By the end of 2011, The Duke Endowment fell just shy of the $3 billion dollar mark in total donations since it began in the 1920s. Roughly half of that money finds its way into North Carolina's higher education system by means of universities like Duke, Davidson, Smith, and Furman. While higher education has always received the endowment's money and attention, it appears that the best is yet to come for universities in the North Carolina area, and especially Duke itself. (See Duke Endowment: Grants for Higher Education).
As Duke's site explains, the money they receive from the endowment, along with several other of the university's main benefactors, is managed under the university's roof like a stock by an investment organization called DUMAC. According to The Duke Chronicle, DUMAC tends to invest aggressively.
If the arrangement seems strange, it is. The IRS allows only a handful of the country's universities to manage their finances in this way.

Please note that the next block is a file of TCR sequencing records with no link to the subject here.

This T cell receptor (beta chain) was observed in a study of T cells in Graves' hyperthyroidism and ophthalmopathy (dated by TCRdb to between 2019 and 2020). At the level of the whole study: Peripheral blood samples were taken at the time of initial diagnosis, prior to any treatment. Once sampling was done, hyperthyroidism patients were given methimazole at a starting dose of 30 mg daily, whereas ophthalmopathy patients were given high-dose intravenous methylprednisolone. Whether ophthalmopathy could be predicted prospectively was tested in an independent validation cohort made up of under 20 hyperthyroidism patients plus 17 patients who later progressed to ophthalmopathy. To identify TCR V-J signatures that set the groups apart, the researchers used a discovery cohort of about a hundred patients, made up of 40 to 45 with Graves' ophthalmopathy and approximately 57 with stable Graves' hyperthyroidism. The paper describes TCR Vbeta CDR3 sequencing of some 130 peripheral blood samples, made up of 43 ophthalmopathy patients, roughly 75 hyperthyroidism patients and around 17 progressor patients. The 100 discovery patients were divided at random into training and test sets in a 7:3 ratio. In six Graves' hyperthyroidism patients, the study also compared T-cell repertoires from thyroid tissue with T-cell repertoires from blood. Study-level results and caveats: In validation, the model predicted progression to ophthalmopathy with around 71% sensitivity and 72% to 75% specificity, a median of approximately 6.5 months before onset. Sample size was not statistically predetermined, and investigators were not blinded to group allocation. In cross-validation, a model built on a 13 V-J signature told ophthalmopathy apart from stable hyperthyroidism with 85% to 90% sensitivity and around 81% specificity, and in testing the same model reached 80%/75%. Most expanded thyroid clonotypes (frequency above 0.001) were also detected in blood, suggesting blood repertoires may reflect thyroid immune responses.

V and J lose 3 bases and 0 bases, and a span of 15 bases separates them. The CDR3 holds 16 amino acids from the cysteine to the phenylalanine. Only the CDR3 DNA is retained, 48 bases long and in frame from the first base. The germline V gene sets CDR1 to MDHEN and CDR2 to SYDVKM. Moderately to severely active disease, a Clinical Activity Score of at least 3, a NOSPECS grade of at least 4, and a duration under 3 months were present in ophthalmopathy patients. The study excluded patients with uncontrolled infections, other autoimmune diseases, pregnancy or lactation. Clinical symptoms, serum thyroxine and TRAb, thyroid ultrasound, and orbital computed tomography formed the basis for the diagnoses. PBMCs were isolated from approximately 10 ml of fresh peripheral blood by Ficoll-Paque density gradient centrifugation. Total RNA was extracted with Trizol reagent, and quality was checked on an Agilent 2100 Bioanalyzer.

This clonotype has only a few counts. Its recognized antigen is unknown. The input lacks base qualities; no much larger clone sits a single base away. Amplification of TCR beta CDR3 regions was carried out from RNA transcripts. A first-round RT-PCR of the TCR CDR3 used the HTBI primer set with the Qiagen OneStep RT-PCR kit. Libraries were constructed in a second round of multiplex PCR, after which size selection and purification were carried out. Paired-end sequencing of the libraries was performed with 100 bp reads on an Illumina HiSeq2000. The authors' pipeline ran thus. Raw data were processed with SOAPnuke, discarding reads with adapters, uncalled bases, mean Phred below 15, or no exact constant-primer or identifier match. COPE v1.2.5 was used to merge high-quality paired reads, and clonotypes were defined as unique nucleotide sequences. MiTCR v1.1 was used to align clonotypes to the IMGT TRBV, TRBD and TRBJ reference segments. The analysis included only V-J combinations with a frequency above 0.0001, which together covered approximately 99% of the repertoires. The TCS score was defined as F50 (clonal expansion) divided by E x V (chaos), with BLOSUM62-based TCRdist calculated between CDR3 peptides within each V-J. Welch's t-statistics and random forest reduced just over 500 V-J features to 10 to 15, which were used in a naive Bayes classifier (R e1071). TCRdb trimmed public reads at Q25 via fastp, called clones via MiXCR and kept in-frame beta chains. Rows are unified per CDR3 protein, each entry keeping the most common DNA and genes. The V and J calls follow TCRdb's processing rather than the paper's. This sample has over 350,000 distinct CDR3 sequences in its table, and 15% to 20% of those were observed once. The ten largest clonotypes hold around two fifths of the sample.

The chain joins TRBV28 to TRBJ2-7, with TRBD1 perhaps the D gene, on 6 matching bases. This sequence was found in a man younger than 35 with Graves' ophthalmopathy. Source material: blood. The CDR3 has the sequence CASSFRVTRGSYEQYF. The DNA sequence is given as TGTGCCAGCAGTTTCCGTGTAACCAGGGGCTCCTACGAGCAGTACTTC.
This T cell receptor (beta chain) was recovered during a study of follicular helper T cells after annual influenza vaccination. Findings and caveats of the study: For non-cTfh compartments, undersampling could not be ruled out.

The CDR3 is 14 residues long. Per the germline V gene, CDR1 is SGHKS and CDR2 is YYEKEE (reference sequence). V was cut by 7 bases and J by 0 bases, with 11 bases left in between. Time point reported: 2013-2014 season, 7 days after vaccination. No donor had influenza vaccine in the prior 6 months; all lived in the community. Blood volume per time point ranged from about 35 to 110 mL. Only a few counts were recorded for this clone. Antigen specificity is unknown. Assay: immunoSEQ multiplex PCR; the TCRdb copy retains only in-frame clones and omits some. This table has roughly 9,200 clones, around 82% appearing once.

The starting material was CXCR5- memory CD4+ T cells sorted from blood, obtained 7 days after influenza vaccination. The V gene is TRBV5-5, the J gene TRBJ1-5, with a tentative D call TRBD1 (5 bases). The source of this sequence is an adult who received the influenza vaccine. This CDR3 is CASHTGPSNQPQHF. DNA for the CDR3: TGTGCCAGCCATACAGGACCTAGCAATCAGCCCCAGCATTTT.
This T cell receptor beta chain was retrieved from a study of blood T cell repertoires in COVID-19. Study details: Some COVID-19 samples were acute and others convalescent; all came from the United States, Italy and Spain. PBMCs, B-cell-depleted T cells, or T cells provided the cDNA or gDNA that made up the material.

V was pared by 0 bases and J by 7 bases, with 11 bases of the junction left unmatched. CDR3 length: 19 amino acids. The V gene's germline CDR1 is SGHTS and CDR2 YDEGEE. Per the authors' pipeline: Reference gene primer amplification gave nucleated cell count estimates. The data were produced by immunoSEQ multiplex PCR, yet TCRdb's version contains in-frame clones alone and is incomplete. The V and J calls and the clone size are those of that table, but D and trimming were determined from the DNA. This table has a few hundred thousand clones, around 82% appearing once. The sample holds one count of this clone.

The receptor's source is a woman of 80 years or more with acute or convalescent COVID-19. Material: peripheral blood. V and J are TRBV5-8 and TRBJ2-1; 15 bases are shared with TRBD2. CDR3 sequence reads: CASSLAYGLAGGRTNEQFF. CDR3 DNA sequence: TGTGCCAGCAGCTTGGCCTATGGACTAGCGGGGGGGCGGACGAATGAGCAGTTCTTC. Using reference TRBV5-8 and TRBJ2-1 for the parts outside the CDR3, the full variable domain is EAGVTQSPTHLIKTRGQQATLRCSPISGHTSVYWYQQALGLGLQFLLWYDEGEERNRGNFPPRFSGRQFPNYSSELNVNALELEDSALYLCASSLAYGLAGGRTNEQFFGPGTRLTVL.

What's the downside? When the stock market suffers, so does Duke's endowment. Fast investment footwork was the only thing that saved DUMAC from a multi-billion loss in 2006 when Amaranth, a hedge fund in which they had invested a large chunk of the university's money, folded. It stumbled again in 2008 when the real estate bubble burst, cutting gifts by 73% that year.
Since then, however, the Endowment has recovered. In 2011, they put more money into their home state's university system than at least the previous four combined. Among several other smaller gifts, they managed to front $80 million to Duke; the largest single shot in the arm the school has ever received. They also give the university an annual $12.5 million for operating expenses.
Eugene Cochrane, Director of Higher Education at The Duke Endowment, traces the underlying patterns of its spending since the early 20th century. As the endowment first opened during The Great Depression, much of the money was initially tied up keeping the major universities in the North Carolina region above water. During the mid and late 20th century, the Endowment provided capital for the campuses to expand.
Contemporary spending at endowment is more interested in attracting brains and enticing promising students and scholars to the area through fellowships, residencies, and scholarships. They have also become interested in funding environmental sustainability and community outreach programs like DukeEngage.